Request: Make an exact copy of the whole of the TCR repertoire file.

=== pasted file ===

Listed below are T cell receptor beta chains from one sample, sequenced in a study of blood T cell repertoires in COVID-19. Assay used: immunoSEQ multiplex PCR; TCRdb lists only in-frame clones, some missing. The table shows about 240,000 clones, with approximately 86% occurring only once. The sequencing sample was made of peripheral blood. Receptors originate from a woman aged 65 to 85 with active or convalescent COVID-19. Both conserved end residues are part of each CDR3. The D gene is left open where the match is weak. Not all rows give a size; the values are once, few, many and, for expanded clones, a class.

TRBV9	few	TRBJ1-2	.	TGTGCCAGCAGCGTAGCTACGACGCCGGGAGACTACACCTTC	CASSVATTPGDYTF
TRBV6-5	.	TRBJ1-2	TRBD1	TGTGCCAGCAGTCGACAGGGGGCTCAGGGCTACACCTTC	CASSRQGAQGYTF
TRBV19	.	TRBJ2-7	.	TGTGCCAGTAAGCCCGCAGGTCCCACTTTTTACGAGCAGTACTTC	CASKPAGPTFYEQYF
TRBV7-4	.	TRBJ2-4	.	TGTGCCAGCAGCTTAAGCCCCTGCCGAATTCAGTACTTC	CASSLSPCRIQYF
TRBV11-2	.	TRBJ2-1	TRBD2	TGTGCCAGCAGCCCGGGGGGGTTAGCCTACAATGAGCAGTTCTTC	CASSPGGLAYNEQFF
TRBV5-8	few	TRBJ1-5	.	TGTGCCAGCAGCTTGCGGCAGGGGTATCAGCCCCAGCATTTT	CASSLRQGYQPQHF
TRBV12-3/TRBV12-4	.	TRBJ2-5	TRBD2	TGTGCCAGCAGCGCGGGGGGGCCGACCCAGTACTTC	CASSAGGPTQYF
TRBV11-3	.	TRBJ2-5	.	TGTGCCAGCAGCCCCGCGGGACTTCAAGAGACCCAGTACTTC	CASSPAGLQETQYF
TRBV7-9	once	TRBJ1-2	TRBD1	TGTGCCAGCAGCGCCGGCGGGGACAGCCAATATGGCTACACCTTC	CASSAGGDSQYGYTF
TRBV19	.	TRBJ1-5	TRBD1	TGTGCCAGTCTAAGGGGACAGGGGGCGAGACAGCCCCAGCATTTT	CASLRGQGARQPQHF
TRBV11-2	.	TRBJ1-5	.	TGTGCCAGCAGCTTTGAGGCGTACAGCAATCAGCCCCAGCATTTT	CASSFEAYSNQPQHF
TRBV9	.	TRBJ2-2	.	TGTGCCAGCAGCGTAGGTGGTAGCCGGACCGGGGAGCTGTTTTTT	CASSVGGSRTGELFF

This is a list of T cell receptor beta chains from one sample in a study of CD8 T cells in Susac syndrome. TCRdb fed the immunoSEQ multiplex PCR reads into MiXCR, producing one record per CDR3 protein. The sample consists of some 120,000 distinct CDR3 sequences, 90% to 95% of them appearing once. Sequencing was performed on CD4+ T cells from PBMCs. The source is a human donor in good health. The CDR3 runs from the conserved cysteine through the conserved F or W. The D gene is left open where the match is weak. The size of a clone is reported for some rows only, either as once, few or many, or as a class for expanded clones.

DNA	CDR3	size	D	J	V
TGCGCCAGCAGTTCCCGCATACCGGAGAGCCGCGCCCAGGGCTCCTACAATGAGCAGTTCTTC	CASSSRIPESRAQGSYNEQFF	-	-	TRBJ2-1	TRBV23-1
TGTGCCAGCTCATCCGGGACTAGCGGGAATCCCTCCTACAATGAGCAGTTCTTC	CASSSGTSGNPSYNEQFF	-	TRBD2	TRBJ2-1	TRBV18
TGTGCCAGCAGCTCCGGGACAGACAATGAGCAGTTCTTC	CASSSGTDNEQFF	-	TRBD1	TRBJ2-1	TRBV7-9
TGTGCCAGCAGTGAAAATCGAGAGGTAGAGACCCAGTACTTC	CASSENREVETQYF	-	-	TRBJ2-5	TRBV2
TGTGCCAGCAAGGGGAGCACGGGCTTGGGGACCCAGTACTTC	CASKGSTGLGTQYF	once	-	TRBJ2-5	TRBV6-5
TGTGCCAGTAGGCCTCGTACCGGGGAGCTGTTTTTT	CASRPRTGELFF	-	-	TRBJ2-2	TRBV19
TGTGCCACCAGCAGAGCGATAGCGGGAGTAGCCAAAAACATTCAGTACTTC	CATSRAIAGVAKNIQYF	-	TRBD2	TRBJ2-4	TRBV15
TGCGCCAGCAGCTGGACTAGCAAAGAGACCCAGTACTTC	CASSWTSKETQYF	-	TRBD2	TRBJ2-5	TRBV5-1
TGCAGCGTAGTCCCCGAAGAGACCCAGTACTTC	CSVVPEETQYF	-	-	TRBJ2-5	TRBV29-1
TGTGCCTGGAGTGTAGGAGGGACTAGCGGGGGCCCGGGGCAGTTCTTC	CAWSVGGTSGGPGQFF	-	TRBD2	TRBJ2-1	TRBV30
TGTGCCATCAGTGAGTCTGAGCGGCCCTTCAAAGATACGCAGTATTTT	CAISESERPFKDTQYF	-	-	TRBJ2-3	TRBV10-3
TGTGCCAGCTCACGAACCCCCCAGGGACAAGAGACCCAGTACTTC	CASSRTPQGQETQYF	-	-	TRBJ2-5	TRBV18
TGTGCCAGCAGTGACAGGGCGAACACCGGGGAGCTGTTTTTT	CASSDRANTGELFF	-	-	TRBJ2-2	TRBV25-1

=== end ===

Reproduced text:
Listed below are T cell receptor beta chains from one sample, sequenced in a study of blood T cell repertoires in COVID-19. Assay used: immunoSEQ multiplex PCR; TCRdb lists only in-frame clones, some missing. The table shows about 240,000 clones, with approximately 86% occurring only once. The sequencing sample was made of peripheral blood. Receptors originate from a woman aged 65 to 85 with active or convalescent COVID-19. Both conserved end residues are part of each CDR3. The D gene is left open where the match is weak. Not all rows give a size; the values are once, few, many and, for expanded clones, a class.

TRBV9	few	TRBJ1-2	.	TGTGCCAGCAGCGTAGCTACGACGCCGGGAGACTACACCTTC	CASSVATTPGDYTF
TRBV6-5	.	TRBJ1-2	TRBD1	TGTGCCAGCAGTCGACAGGGGGCTCAGGGCTACACCTTC	CASSRQGAQGYTF
TRBV19	.	TRBJ2-7	.	TGTGCCAGTAAGCCCGCAGGTCCCACTTTTTACGAGCAGTACTTC	CASKPAGPTFYEQYF
TRBV7-4	.	TRBJ2-4	.	TGTGCCAGCAGCTTAAGCCCCTGCCGAATTCAGTACTTC	CASSLSPCRIQYF
TRBV11-2	.	TRBJ2-1	TRBD2	TGTGCCAGCAGCCCGGGGGGGTTAGCCTACAATGAGCAGTTCTTC	CASSPGGLAYNEQFF
TRBV5-8	few	TRBJ1-5	.	TGTGCCAGCAGCTTGCGGCAGGGGTATCAGCCCCAGCATTTT	CASSLRQGYQPQHF
TRBV12-3/TRBV12-4	.	TRBJ2-5	TRBD2	TGTGCCAGCAGCGCGGGGGGGCCGACCCAGTACTTC	CASSAGGPTQYF
TRBV11-3	.	TRBJ2-5	.	TGTGCCAGCAGCCCCGCGGGACTTCAAGAGACCCAGTACTTC	CASSPAGLQETQYF
TRBV7-9	once	TRBJ1-2	TRBD1	TGTGCCAGCAGCGCCGGCGGGGACAGCCAATATGGCTACACCTTC	CASSAGGDSQYGYTF
TRBV19	.	TRBJ1-5	TRBD1	TGTGCCAGTCTAAGGGGACAGGGGGCGAGACAGCCCCAGCATTTT	CASLRGQGARQPQHF
TRBV11-2	.	TRBJ1-5	.	TGTGCCAGCAGCTTTGAGGCGTACAGCAATCAGCCCCAGCATTTT	CASSFEAYSNQPQHF
TRBV9	.	TRBJ2-2	.	TGTGCCAGCAGCGTAGGTGGTAGCCGGACCGGGGAGCTGTTTTTT	CASSVGGSRTGELFF

This is a list of T cell receptor beta chains from one sample in a study of CD8 T cells in Susac syndrome. TCRdb fed the immunoSEQ multiplex PCR reads into MiXCR, producing one record per CDR3 protein. The sample consists of some 120,000 distinct CDR3 sequences, 90% to 95% of them appearing once. Sequencing was performed on CD4+ T cells from PBMCs. The source is a human donor in good health. The CDR3 runs from the conserved cysteine through the conserved F or W. The D gene is left open where the match is weak. The size of a clone is reported for some rows only, either as once, few or many, or as a class for expanded clones.

DNA	CDR3	size	D	J	V
TGCGCCAGCAGTTCCCGCATACCGGAGAGCCGCGCCCAGGGCTCCTACAATGAGCAGTTCTTC	CASSSRIPESRAQGSYNEQFF	-	-	TRBJ2-1	TRBV23-1
TGTGCCAGCTCATCCGGGACTAGCGGGAATCCCTCCTACAATGAGCAGTTCTTC	CASSSGTSGNPSYNEQFF	-	TRBD2	TRBJ2-1	TRBV18
TGTGCCAGCAGCTCCGGGACAGACAATGAGCAGTTCTTC	CASSSGTDNEQFF	-	TRBD1	TRBJ2-1	TRBV7-9
TGTGCCAGCAGTGAAAATCGAGAGGTAGAGACCCAGTACTTC	CASSENREVETQYF	-	-	TRBJ2-5	TRBV2
TGTGCCAGCAAGGGGAGCACGGGCTTGGGGACCCAGTACTTC	CASKGSTGLGTQYF	once	-	TRBJ2-5	TRBV6-5
TGTGCCAGTAGGCCTCGTACCGGGGAGCTGTTTTTT	CASRPRTGELFF	-	-	TRBJ2-2	TRBV19
TGTGCCACCAGCAGAGCGATAGCGGGAGTAGCCAAAAACATTCAGTACTTC	CATSRAIAGVAKNIQYF	-	TRBD2	TRBJ2-4	TRBV15
TGCGCCAGCAGCTGGACTAGCAAAGAGACCCAGTACTTC	CASSWTSKETQYF	-	TRBD2	TRBJ2-5	TRBV5-1
TGCAGCGTAGTCCCCGAAGAGACCCAGTACTTC	CSVVPEETQYF	-	-	TRBJ2-5	TRBV29-1
TGTGCCTGGAGTGTAGGAGGGACTAGCGGGGGCCCGGGGCAGTTCTTC	CAWSVGGTSGGPGQFF	-	TRBD2	TRBJ2-1	TRBV30
TGTGCCATCAGTGAGTCTGAGCGGCCCTTCAAAGATACGCAGTATTTT	CAISESERPFKDTQYF	-	-	TRBJ2-3	TRBV10-3
TGTGCCAGCTCACGAACCCCCCAGGGACAAGAGACCCAGTACTTC	CASSRTPQGQETQYF	-	-	TRBJ2-5	TRBV18
TGTGCCAGCAGTGACAGGGCGAACACCGGGGAGCTGTTTTTT	CASSDRANTGELFF	-	-	TRBJ2-2	TRBV25-1